Author: fluffernutter8 —
Spoilers: Nothing after S3
Summary: How do you know? he said & the answers fell like feathers, or the first snowflakes of November, light & without words. I looked in his eyes & smiled. You just know, I said.
Authors notes: Continuations of my Hodgela fic from Love Day at bones_ga — , Moments of Rare and Fragile Grace.
It might seem a little disrespectful because of the proximity to dead people, but they do it in Angela’s office at least once a week.
“Much like Roger and his geeky teenage buddies, that is something I never got to do in high school,” Hodgins remarks, grinning, as he pulls on his t-shirt.
Angela grins back as she readjusts the slipcover on the couch. She teases, “Rich boy like you couldn’t get some?”
“Well, I went to a rich boy school, so I wasn’t exactly Prince Charming. My money was as good as anyone else’s.” His voice is still light and uninsulted as he sits down in her desk chair, spinning himself slightly with his foot.
“It’s okay,” she tells him fondly, “you can be my Prince Charming. I think your money is very special.” He snorts, sliding onto the couch to sit next to her instead. She leans over to kiss his cheek briefly. “What were you like in high school?”
Immediately he says, “Oh, I was a bad boy.” She snorts. “No seriously. I knew I didn’t want to take over the Group from my dad so I wouldn’t make nice with the Future Business Leaders of America and the only other people who were rebelling against their destinies weren’t interested in science as much as they were interested in toking. So instead of the chem lab where I wanted to hang out, I ended up in the alley by the dumpsters.” He sees her looking at him in disbelief and shrugs expansively. “What, you can’t picture me with the druggies high on Daddy’s money?” He sighs reminiscently. “They set me straight about the Lone Gunman. They were the first ones to call me Doc. Although that was less because they thought I would make a good doctor and more because I wouldn’t shut up about the vine weevil attacking cannabis plants while they were trying to smoke those cannabis plants.”
“Oh, my God,” she laughs. “You’d better have a gang jacket or some secret tattoos to balance out the ancient crush you have on these guys.”
He mutters something against her temple about letting her check for secret tattoos as he starts pushing her back on the couch. Once a week is about to become twice when Zack walks by carrying a tray of instruments far past the time when he should be gone. He’s focused on whatever he is doing (and it’s not like Zack is number one aware of his surroundings guy) but the two of them make a hasty nonverbal agreement to wait until they get home.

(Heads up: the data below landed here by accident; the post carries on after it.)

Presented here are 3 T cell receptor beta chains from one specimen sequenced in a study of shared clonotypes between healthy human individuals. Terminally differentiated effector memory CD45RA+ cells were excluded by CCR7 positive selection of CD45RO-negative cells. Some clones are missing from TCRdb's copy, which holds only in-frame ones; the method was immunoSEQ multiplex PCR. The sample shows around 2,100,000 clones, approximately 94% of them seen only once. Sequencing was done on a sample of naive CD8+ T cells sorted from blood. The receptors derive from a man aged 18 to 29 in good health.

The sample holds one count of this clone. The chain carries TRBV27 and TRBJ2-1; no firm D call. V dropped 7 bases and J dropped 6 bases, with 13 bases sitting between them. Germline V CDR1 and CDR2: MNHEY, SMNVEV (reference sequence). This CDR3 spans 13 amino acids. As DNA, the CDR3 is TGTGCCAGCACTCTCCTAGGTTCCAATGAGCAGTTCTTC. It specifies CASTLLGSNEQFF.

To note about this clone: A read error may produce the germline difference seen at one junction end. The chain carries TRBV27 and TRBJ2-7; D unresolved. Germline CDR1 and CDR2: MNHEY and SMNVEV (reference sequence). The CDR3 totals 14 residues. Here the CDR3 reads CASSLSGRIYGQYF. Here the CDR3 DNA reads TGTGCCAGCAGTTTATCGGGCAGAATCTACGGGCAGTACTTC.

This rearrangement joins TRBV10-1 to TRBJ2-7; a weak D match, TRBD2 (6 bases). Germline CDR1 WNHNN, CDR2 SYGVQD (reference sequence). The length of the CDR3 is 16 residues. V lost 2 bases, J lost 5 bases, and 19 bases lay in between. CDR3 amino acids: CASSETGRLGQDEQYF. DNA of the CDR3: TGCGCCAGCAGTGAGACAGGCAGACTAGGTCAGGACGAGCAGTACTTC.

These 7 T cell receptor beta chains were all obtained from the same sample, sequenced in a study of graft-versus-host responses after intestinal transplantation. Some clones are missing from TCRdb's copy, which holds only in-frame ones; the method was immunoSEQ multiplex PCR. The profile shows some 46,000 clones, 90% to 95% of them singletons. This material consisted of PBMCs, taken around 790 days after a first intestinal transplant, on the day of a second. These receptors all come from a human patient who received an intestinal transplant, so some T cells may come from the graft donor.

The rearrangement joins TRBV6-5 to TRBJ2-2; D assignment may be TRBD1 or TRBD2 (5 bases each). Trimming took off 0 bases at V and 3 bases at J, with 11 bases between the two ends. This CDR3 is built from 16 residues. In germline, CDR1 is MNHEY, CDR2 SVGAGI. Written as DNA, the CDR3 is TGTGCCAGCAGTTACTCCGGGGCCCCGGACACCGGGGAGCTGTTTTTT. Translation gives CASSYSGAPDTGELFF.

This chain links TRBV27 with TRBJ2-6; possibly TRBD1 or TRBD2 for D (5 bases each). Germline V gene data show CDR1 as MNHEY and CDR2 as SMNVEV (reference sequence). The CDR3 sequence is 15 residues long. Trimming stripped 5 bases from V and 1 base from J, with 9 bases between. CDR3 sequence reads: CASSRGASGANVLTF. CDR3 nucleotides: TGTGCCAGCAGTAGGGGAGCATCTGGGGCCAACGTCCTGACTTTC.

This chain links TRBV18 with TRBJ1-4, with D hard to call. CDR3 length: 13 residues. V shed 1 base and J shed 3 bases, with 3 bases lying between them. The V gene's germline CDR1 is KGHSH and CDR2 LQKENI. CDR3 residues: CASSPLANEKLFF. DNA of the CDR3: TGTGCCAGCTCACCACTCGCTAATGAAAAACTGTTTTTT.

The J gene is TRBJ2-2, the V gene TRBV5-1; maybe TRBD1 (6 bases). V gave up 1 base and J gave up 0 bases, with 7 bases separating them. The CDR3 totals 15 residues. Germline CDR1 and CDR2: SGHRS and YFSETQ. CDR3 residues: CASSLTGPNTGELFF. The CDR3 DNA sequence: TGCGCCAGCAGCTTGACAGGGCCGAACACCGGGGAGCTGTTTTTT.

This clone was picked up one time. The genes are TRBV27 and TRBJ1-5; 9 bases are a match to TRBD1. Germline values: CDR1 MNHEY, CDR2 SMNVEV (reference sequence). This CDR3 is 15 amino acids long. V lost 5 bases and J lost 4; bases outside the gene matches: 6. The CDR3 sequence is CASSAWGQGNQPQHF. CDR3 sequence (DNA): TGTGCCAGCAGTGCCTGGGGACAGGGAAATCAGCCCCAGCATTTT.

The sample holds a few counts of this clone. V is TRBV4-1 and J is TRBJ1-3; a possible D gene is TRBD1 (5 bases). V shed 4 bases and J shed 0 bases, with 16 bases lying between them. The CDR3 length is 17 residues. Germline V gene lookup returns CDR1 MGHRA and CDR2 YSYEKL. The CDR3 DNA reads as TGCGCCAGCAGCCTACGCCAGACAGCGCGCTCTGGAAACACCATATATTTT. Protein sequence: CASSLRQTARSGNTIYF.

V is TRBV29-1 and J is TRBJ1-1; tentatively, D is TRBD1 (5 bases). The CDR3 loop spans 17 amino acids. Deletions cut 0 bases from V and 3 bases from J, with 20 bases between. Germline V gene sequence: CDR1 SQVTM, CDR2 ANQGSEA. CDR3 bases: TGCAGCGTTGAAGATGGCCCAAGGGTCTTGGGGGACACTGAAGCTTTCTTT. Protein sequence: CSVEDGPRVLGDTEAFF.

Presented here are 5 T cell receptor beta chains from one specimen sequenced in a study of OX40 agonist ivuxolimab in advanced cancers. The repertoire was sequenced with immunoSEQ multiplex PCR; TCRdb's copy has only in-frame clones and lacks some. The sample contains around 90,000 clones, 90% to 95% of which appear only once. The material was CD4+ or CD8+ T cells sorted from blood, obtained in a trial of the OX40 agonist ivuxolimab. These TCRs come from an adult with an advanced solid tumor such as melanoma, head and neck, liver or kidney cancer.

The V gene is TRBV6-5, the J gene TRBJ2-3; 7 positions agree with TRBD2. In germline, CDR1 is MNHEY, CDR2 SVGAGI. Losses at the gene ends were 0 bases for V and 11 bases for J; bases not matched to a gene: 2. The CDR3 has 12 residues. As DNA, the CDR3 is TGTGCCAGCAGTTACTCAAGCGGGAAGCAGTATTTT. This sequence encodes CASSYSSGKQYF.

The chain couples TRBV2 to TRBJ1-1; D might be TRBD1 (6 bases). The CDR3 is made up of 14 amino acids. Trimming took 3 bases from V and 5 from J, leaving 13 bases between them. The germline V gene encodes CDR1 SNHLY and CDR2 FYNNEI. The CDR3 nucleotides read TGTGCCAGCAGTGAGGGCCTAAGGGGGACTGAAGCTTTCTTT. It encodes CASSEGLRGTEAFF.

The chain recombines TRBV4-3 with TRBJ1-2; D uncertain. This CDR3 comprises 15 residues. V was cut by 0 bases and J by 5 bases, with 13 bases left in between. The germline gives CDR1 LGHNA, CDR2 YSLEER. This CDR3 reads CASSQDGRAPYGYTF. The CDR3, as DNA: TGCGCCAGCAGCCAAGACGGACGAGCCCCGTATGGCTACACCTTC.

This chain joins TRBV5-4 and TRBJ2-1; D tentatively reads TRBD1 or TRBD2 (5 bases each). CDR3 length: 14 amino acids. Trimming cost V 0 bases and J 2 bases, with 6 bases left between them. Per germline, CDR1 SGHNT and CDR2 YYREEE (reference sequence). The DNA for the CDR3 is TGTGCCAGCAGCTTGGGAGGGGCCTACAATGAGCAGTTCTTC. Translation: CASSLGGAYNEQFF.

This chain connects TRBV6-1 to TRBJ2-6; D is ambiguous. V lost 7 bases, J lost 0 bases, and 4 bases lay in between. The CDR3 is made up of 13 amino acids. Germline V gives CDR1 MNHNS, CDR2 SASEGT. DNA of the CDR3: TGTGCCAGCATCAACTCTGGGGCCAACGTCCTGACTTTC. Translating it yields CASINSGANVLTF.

“What were you like,” he asks, readjusting himself on the couch, “back in your side ponytail days?”
“Well,” she says, teasing, “I went through a surprisingly long Goth phase.” He looks at her in disbelief and she nods. “Yeah. I gave up my hippie girl skirts for my last two years of high school.”
“Why’d you stop?”
“I got to UT, and Texas was just too hot for black leather and ten pounds of makeup.”
“Why’d you start?
Her face becomes sadder in phases, a slow shadow falling. She continues to look at him, but seems as if she wants to look away at her hands or her lap. “My dad was away more often than he was home, and when I was a kid, I had a nanny, Kathy, who stayed with me and took care of the house when he was gone. She stayed around until I finished eighth grade, but then she got pregnant and my dad decided to let her go and just have me live with my Aunt Bev in Pennsylvania.”
“You didn’t get along?” He turns over so he is facing her more directly.
“She was fine,” Angela says, somehow managing to sound both firm and vague at the same time. “She just didn’t really get me. I mean, I built a computer in the garage the first summer I was there and she didn’t understand why I would do that. Aunt Bev was very… pragmatic and technology didn’t seem like a sensible career choice at the time.”
She laughs, dropping her head back against the couch. “Oh, God, don’t even get me started on my art. Did you know I worked in a hardware store so I could pay for paint and brushes?”
His voice has a ripple of laughter running through it as he says, “You do know your screws.”
“Hodgins!” She pushes him away from her, laughing.
“What?!” Hodgins pulls himself up, gesturing helplessly. “I meant that you built your own computer. You have technical skills! It’s not my fault your mind leaped somewhere it was not supposed to go.”
She adopts a tone of dignity and says, “Hey, my mind is supposed to go everywhere.” They laugh for a good, solid minute. When they calm down, he looks at her.
“I wish you could have had a better childhood.”
“There are worse ones to have,” Angela tells him, shrugging. “And, hey, it got me here, and here is pretty great.”
“Yeah,” Hodgins says quietly, “It is.” He slides an arm around her shoulders and lets her lean against him. He is tired, and bed sounds like an amazing idea, but right now he is just happy to be here too.